Skip to main content Accessibility help
×
Home
Hostname: page-component-559fc8cf4f-x5fd4 Total loading time: 0.205 Render date: 2021-03-06T08:09:15.996Z Has data issue: true Feature Flags: { "shouldUseShareProductTool": true, "shouldUseHypothesis": true, "isUnsiloEnabled": true, "metricsAbstractViews": false, "figures": false, "newCiteModal": false, "newCitedByModal": true }

Article contents

Ultrasound speed compensation in an ultrasonic robot tracking system

Published online by Cambridge University Press:  23 April 2001

W. T. Kuang
Affiliation:
Department of Automatic Control and Systems Engineering, University of Sheffield, Mappin Street, Sheffield S1 3JD (UK)
A. S. Morris
Affiliation:
Department of Automatic Control and Systems Engineering, University of Sheffield, Mappin Street, Sheffield S1 3JD (UK) acse@sheffield.ac.uk

Abstract

This paper presents a novel method for ultrasound speed compensation in ultrasonic robot tracking. It employs optimization algorithms to estimate the best value of the ultrasound speed for every computation of the robot end-effector position. Compared with the other existing method for ultrasound speed compensation, this method has the advantage that no extra equipment is required to monitor the environment conditions (temperature etc.). The simulation, which is described at the end of this paper, shows that the real trajectory is extracted with very good precision from a set of distorted data caused by serious ultrasound speed drifting.

Type
Research Article
Copyright
© 2000 Cambridge University Press

Access options

Get access to the full version of this content by using one of the access options below.

Full text views

Full text views reflects PDF downloads, PDFs sent to Google Drive, Dropbox and Kindle and HTML full text views.

Total number of HTML views: 4
Total number of PDF views: 38 *
View data table for this chart

* Views captured on Cambridge Core between September 2016 - 6th March 2021. This data will be updated every 24 hours.

Send article to Kindle

To send this article to your Kindle, first ensure no-reply@cambridge.org is added to your Approved Personal Document E-mail List under your Personal Document Settings on the Manage Your Content and Devices page of your Amazon account. Then enter the ‘name’ part of your Kindle email address below. Find out more about sending to your Kindle. Find out more about sending to your Kindle.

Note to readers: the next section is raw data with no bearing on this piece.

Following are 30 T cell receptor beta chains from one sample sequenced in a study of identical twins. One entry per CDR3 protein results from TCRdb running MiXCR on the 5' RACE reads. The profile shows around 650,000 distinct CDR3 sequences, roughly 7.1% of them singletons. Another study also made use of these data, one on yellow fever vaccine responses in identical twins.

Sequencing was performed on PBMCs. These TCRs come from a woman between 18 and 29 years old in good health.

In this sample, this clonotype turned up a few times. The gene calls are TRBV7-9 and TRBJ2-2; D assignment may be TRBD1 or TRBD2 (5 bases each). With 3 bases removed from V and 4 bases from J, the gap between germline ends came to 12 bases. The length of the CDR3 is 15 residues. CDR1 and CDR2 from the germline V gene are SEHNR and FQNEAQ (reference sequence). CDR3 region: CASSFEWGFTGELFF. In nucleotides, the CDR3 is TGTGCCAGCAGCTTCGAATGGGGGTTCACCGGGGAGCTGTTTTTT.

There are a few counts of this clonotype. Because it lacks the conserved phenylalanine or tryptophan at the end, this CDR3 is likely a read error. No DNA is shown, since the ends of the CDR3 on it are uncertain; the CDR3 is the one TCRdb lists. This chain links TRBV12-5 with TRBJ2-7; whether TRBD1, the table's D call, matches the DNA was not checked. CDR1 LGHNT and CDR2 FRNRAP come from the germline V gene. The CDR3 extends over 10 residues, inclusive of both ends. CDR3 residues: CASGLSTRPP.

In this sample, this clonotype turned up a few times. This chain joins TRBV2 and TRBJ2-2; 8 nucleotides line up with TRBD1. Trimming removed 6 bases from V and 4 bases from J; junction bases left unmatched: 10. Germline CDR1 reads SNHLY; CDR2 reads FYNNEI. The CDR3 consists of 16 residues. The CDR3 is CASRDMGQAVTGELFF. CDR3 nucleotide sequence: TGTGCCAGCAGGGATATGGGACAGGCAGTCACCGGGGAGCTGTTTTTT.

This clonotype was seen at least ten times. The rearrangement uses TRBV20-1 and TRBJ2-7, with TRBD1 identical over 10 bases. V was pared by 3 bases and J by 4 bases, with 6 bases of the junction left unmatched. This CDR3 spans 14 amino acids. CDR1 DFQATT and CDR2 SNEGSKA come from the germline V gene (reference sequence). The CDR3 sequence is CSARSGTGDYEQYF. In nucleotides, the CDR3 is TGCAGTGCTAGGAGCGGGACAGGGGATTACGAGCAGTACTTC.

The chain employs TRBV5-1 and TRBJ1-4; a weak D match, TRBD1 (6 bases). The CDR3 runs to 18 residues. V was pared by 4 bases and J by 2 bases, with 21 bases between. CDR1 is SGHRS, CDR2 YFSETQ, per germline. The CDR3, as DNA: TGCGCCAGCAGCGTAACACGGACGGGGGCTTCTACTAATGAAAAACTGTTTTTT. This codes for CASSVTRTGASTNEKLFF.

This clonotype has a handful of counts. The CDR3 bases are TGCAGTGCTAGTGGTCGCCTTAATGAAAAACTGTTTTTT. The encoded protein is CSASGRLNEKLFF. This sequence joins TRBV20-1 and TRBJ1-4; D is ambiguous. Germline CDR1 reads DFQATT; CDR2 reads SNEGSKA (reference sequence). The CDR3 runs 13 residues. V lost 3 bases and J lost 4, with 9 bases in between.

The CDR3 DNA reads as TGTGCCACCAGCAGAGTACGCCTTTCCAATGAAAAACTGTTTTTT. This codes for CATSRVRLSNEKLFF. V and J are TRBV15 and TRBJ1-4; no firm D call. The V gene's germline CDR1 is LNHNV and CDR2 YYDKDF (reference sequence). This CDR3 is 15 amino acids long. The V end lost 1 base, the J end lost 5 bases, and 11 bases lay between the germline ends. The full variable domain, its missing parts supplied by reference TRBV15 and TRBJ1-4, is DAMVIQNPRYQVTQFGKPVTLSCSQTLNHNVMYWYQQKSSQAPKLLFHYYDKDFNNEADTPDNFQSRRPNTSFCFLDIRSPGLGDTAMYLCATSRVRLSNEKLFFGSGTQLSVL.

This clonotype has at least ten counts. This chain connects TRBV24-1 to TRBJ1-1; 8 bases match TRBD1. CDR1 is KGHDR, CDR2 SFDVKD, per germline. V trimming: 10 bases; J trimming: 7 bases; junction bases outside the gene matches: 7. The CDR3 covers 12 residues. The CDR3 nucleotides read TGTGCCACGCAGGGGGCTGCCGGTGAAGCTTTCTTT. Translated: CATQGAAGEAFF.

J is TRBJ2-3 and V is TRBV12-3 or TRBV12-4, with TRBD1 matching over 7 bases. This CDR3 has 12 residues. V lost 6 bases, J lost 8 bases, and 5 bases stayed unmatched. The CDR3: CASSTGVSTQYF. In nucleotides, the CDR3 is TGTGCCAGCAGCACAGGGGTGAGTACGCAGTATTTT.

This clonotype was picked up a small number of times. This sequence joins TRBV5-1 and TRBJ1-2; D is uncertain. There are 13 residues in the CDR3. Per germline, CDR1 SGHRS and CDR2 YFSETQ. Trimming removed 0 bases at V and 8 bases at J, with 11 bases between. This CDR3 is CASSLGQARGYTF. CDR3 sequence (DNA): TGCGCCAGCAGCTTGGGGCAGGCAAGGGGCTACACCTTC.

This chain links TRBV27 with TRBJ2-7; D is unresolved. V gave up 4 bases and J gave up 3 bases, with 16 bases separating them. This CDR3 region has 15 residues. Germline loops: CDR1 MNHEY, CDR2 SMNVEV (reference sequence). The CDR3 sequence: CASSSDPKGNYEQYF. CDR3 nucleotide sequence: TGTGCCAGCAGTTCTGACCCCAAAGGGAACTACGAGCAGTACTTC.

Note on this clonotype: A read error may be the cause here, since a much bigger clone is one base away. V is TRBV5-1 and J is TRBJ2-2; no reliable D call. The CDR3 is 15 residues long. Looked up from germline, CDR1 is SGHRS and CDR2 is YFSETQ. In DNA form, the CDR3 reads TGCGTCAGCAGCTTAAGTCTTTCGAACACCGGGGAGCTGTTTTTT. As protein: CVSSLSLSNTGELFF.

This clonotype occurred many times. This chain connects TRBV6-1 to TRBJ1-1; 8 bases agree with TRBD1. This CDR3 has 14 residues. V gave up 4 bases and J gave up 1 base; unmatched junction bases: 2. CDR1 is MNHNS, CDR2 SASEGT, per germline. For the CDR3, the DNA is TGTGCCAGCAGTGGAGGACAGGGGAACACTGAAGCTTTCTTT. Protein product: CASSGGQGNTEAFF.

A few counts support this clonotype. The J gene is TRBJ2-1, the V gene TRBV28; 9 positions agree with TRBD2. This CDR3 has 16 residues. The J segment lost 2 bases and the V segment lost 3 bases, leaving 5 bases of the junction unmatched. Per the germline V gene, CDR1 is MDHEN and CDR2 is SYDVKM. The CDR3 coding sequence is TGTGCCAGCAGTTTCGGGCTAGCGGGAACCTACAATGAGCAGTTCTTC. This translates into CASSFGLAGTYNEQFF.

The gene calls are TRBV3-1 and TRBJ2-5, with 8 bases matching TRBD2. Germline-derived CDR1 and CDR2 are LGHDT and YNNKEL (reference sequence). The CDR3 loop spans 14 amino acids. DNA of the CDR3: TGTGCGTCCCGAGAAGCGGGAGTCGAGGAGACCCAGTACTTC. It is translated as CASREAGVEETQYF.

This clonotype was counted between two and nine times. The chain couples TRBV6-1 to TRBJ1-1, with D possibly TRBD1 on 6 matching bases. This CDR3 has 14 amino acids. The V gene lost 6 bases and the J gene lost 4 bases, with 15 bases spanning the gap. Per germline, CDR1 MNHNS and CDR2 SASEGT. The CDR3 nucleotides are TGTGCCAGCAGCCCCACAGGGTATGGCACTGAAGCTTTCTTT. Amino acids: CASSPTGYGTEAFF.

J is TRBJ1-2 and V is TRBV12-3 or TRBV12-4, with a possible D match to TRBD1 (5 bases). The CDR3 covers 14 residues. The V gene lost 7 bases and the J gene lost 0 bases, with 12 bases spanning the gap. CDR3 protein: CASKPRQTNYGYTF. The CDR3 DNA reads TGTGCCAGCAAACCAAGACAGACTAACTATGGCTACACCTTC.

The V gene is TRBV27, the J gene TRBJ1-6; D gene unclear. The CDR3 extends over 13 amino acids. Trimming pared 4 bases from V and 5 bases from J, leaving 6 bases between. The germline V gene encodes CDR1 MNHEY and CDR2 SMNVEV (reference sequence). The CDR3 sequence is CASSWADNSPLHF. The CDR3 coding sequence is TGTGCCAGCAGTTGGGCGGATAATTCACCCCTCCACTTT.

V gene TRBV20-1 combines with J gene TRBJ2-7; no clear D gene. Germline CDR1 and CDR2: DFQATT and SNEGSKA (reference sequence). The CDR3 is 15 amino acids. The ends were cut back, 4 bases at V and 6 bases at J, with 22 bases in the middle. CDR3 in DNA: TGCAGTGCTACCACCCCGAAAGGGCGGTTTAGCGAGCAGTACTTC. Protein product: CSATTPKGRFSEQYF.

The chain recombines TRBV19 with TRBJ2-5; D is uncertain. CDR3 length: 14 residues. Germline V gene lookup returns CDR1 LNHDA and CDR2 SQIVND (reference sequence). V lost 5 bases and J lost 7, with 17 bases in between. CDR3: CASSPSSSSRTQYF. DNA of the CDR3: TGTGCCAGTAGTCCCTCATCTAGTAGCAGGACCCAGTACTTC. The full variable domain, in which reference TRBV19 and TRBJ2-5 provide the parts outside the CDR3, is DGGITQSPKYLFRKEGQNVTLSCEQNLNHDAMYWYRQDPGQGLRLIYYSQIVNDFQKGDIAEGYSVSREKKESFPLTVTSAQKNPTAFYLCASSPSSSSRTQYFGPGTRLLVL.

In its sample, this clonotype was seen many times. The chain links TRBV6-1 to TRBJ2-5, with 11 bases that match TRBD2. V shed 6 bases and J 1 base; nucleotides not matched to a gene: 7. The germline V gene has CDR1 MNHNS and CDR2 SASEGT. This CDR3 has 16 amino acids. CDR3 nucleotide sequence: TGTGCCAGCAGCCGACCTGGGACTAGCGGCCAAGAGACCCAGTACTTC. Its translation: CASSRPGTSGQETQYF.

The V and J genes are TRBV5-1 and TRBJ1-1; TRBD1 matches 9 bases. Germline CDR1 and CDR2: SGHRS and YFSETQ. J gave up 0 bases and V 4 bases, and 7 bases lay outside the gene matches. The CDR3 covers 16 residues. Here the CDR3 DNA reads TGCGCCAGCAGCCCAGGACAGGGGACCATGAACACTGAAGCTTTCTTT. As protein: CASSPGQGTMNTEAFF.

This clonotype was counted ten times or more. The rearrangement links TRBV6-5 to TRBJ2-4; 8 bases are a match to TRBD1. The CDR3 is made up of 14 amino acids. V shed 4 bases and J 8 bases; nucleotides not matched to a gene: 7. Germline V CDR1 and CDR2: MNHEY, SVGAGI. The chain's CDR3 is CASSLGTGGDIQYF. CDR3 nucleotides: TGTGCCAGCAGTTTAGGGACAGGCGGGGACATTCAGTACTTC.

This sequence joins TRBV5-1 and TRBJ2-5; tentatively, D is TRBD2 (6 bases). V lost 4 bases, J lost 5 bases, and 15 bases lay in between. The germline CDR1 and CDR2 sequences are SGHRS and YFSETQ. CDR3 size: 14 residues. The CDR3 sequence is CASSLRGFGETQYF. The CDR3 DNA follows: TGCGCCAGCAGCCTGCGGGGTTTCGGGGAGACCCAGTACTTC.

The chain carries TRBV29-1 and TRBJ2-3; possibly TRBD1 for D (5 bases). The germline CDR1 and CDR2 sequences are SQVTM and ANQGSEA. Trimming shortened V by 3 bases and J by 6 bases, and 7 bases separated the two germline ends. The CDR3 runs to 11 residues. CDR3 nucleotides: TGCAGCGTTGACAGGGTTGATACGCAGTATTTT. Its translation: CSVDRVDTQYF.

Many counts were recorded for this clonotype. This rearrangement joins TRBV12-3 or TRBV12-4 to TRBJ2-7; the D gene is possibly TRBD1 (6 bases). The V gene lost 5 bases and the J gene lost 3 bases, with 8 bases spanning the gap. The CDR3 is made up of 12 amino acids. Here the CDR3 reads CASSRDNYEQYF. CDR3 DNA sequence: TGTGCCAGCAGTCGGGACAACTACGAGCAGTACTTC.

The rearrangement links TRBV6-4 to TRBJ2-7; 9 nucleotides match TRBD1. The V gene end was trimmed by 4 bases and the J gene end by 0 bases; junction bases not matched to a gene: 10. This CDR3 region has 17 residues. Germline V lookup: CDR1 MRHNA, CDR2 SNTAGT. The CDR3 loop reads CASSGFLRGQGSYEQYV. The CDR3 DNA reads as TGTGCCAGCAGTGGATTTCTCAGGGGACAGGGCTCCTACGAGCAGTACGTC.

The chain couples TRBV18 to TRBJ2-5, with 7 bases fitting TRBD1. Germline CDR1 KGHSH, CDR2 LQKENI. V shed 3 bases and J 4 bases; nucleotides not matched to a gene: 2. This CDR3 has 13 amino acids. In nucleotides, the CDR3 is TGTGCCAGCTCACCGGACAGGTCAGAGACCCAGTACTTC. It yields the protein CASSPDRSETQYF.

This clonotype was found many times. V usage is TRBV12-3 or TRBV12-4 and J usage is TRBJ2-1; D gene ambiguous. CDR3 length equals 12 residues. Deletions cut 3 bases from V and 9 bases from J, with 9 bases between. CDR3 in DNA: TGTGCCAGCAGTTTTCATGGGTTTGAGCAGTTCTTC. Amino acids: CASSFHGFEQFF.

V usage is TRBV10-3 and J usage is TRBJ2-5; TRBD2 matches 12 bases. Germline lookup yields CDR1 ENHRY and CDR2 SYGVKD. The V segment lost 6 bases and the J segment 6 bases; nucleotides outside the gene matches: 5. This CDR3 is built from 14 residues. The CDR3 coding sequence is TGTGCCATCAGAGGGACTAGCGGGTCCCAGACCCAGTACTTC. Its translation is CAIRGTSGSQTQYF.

Note you can select to send to either the @free.kindle.com or @kindle.com variations. ‘@free.kindle.com’ emails are free but can only be sent to your device when it is connected to wi-fi. ‘@kindle.com’ emails can be delivered even when you are not connected to wi-fi, but note that service fees apply.

Find out more about the Kindle Personal Document Service.

Ultrasound speed compensation in an ultrasonic robot tracking system
Available formats
×

Send article to Dropbox

To send this article to your Dropbox account, please select one or more formats and confirm that you agree to abide by our usage policies. If this is the first time you use this feature, you will be asked to authorise Cambridge Core to connect with your <service> account. Find out more about sending content to Dropbox.

Ultrasound speed compensation in an ultrasonic robot tracking system
Available formats
×

Send article to Google Drive

To send this article to your Google Drive account, please select one or more formats and confirm that you agree to abide by our usage policies. If this is the first time you use this feature, you will be asked to authorise Cambridge Core to connect with your <service> account. Find out more about sending content to Google Drive.

Ultrasound speed compensation in an ultrasonic robot tracking system
Available formats
×
×

Reply to: Submit a response


Your details


Conflicting interests

Do you have any conflicting interests? *